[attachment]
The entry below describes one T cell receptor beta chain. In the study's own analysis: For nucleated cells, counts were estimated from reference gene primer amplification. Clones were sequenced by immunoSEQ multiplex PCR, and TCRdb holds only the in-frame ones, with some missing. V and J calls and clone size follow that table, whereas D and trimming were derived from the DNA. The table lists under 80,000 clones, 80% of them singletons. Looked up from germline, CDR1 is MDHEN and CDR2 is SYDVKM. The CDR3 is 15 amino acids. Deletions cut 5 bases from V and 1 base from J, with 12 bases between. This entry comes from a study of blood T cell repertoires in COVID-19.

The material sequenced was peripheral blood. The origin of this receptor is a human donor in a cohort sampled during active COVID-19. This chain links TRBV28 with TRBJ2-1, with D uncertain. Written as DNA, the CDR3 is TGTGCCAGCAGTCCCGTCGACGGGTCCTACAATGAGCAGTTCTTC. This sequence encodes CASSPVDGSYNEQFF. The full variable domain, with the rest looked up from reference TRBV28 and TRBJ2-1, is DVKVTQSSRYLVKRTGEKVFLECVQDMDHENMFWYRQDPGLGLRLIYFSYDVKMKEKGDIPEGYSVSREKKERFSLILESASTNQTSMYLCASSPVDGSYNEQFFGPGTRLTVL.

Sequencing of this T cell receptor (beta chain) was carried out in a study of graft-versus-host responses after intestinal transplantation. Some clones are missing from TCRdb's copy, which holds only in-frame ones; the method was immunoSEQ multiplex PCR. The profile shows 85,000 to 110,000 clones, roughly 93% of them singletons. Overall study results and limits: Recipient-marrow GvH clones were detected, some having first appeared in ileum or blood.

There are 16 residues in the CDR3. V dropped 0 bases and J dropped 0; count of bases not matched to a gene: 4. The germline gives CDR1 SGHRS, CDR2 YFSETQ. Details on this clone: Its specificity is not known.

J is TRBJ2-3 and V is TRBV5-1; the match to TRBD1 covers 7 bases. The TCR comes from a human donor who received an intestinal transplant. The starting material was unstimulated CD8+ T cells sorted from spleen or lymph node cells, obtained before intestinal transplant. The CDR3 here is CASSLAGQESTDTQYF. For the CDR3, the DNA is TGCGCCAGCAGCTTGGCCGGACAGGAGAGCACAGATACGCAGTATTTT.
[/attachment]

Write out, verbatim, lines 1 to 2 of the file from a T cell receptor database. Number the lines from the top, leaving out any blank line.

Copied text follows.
The entry below describes one T cell receptor beta chain. In the study's own analysis: For nucleated cells, counts were estimated from reference gene primer amplification. Clones were sequenced by immunoSEQ multiplex PCR, and TCRdb holds only the in-frame ones, with some missing. V and J calls and clone size follow that table, whereas D and trimming were derived from the DNA. The table lists under 80,000 clones, 80% of them singletons. Looked up from germline, CDR1 is MDHEN and CDR2 is SYDVKM. The CDR3 is 15 amino acids. Deletions cut 5 bases from V and 1 base from J, with 12 bases between. This entry comes from a study of blood T cell repertoires in COVID-19.

The material sequenced was peripheral blood. The origin of this receptor is a human donor in a cohort sampled during active COVID-19. This chain links TRBV28 with TRBJ2-1, with D uncertain. Written as DNA, the CDR3 is TGTGCCAGCAGTCCCGTCGACGGGTCCTACAATGAGCAGTTCTTC. This sequence encodes CASSPVDGSYNEQFF. The full variable domain, with the rest looked up from reference TRBV28 and TRBJ2-1, is DVKVTQSSRYLVKRTGEKVFLECVQDMDHENMFWYRQDPGLGLRLIYFSYDVKMKEKGDIPEGYSVSREKKERFSLILESASTNQTSMYLCASSPVDGSYNEQFFGPGTRLTVL.